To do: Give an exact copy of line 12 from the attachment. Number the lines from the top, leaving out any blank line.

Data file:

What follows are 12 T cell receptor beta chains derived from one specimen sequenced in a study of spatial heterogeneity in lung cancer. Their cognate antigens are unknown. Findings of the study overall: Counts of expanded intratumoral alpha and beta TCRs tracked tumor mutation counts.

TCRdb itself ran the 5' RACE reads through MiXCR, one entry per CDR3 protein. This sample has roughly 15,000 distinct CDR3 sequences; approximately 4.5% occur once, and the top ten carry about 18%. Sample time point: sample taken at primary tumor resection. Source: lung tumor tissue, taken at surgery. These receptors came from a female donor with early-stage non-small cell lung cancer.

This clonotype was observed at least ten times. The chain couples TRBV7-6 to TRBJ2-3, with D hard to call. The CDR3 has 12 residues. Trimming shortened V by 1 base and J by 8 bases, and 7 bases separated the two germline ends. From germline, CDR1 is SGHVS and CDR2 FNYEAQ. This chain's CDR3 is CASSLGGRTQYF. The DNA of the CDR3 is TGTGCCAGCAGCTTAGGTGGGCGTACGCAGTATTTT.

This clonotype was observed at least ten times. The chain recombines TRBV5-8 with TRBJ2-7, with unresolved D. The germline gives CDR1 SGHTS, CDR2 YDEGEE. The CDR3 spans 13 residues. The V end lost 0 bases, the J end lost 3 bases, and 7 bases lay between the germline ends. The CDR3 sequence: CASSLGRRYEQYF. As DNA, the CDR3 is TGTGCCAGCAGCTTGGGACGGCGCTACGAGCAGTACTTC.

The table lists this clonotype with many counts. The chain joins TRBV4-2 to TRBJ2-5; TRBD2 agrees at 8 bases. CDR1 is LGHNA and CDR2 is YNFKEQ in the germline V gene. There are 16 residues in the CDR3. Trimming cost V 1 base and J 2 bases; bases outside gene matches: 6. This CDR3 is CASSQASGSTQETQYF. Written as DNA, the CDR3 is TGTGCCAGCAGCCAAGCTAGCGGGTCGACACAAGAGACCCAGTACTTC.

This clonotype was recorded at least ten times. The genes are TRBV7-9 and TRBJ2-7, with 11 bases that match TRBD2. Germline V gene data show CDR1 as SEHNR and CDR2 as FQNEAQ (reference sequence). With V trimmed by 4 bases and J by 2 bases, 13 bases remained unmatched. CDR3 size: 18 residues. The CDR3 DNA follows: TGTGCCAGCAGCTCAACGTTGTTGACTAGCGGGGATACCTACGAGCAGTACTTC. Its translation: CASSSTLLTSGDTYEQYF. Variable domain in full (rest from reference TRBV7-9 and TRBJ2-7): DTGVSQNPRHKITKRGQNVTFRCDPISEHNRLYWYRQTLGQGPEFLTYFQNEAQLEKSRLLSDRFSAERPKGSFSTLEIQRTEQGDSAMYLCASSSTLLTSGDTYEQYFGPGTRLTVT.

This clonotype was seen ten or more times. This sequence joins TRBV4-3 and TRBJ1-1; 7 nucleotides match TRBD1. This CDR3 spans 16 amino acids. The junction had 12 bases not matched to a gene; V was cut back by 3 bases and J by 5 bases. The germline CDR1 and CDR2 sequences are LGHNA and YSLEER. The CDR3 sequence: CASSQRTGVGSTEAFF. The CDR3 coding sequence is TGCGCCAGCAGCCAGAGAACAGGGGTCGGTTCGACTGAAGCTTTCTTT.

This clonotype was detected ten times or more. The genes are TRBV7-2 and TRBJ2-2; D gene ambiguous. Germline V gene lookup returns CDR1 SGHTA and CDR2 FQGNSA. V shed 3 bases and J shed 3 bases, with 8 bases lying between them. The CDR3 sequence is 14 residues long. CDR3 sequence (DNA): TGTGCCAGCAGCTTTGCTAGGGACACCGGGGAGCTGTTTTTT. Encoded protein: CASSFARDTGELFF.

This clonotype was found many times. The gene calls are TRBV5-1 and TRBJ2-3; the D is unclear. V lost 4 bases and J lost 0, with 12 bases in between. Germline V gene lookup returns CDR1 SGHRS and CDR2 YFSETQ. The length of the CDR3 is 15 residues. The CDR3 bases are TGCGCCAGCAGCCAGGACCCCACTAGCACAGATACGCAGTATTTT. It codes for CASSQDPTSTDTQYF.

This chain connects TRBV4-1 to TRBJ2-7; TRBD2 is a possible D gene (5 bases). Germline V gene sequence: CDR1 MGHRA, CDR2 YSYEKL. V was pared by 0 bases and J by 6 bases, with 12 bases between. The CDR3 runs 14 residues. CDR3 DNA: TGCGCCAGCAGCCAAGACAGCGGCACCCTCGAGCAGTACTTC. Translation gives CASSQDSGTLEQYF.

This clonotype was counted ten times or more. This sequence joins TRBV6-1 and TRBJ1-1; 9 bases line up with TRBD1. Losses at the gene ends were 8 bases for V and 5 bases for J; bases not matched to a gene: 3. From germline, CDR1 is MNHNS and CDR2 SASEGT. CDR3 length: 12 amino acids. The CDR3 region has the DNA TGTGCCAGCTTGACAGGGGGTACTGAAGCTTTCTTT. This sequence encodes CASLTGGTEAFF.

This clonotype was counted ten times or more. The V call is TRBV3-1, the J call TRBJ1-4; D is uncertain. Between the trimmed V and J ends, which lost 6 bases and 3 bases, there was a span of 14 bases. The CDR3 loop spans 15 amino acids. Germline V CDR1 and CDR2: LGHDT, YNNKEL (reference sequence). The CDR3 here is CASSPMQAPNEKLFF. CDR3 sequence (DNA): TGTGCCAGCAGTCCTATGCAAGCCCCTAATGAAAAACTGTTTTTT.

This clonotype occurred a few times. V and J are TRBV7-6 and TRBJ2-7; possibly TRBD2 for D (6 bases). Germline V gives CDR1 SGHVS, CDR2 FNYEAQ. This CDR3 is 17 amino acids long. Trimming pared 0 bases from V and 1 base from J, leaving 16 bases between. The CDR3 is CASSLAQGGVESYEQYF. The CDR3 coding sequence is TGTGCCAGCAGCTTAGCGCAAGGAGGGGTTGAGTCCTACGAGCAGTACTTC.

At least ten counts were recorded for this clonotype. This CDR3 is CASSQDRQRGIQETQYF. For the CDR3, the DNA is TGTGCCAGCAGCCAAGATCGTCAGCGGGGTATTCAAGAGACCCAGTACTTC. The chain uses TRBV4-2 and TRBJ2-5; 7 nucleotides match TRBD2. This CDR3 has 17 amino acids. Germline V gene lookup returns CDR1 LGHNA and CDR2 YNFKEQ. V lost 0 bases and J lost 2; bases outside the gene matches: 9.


This clonotype was counted ten times or more. The V call is TRBV3-1, the J call TRBJ1-4; D is uncertain. Between the trimmed V and J ends, which lost 6 bases and 3 bases, there was a span of 14 bases. The CDR3 loop spans 15 amino acids. Germline V CDR1 and CDR2: LGHDT, YNNKEL (reference sequence). The CDR3 here is CASSPMQAPNEKLFF. CDR3 sequence (DNA): TGTGCCAGCAGTCCTATGCAAGCCCCTAATGAAAAACTGTTTTTT.